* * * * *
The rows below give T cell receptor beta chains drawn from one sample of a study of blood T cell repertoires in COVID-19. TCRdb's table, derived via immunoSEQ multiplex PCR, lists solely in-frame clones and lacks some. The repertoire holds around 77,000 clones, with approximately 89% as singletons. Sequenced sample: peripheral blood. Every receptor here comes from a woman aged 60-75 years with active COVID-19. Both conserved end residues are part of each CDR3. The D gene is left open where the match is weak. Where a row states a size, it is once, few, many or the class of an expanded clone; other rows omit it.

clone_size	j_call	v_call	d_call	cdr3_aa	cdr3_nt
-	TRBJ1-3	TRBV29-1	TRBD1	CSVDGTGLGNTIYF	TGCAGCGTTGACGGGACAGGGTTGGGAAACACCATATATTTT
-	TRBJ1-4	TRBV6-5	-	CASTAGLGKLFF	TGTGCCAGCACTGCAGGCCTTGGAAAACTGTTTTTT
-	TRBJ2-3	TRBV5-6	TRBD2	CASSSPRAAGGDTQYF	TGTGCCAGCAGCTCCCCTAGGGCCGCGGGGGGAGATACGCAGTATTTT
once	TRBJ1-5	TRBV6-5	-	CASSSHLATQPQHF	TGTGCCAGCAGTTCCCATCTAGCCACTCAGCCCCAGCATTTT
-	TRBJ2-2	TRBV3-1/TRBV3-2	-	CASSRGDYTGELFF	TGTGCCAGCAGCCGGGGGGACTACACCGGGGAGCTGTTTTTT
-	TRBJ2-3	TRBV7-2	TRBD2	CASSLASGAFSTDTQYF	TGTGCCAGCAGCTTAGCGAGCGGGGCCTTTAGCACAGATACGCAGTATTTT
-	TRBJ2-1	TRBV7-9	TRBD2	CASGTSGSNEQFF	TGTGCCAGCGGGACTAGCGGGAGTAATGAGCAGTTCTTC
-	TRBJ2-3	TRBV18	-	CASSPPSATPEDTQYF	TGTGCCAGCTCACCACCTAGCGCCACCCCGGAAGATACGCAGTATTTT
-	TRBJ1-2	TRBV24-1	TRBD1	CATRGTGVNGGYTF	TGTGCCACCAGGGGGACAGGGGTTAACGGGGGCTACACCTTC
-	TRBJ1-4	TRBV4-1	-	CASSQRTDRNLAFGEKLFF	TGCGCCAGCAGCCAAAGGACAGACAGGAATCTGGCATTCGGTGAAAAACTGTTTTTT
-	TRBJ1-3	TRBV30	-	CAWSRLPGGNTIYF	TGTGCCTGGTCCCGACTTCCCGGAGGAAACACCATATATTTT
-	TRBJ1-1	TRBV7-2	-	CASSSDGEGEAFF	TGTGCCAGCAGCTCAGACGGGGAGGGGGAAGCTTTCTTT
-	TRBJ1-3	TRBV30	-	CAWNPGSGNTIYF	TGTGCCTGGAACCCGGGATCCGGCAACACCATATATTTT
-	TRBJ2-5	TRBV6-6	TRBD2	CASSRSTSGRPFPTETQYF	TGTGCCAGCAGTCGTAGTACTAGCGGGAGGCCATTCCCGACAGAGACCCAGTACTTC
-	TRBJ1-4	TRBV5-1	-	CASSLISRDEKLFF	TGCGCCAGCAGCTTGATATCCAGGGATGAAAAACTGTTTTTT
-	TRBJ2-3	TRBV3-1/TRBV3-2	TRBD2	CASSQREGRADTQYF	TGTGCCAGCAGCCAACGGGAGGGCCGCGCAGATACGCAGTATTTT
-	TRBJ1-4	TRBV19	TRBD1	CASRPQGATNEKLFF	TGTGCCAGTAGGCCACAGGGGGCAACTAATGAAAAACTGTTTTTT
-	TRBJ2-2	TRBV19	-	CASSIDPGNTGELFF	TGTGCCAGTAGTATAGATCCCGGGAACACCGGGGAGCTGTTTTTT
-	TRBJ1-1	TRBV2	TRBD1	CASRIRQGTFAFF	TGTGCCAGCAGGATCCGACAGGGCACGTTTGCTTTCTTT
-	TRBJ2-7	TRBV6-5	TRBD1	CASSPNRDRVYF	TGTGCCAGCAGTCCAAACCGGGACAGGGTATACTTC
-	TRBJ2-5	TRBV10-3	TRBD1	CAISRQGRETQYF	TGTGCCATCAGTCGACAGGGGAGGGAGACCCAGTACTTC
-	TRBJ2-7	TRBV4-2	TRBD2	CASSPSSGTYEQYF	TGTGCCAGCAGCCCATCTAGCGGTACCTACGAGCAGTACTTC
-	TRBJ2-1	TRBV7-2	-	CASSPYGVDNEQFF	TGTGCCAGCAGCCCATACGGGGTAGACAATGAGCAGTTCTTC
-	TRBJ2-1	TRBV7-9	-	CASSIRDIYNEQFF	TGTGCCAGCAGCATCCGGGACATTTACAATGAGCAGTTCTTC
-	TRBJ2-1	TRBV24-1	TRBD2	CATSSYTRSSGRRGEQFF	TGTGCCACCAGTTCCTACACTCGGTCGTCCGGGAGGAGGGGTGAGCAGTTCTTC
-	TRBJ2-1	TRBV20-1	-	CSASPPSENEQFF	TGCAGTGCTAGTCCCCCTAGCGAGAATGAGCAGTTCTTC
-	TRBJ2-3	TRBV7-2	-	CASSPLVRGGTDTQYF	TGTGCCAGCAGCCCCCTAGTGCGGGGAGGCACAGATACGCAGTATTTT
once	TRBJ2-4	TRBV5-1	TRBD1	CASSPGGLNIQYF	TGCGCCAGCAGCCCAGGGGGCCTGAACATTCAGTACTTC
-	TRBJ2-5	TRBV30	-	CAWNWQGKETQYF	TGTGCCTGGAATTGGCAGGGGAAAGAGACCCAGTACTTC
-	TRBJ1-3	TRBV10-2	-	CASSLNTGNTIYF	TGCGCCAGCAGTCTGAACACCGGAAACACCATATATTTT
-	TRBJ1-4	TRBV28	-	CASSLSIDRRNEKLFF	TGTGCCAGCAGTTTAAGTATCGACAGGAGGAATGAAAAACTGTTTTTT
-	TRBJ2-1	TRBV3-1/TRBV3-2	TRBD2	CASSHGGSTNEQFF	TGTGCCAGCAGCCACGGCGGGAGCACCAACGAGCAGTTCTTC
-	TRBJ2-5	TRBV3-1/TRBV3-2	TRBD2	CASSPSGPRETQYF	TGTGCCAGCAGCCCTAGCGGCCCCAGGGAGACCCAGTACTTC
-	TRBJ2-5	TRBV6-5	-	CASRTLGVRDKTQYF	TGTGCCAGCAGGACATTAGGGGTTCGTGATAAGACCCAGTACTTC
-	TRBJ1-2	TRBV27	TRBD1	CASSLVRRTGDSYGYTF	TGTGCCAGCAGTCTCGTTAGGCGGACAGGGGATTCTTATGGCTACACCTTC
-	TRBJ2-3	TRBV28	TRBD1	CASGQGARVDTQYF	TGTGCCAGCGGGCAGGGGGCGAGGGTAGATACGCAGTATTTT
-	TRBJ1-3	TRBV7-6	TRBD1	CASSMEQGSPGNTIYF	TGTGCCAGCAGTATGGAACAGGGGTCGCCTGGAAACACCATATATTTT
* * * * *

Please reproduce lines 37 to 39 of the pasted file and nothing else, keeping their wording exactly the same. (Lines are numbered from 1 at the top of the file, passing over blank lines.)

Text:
-	TRBJ1-2	TRBV27	TRBD1	CASSLVRRTGDSYGYTF	TGTGCCAGCAGTCTCGTTAGGCGGACAGGGGATTCTTATGGCTACACCTTC
-	TRBJ2-3	TRBV28	TRBD1	CASGQGARVDTQYF	TGTGCCAGCGGGCAGGGGGCGAGGGTAGATACGCAGTATTTT
-	TRBJ1-3	TRBV7-6	TRBD1	CASSMEQGSPGNTIYF	TGTGCCAGCAGTATGGAACAGGGGTCGCCTGGAAACACCATATATTTT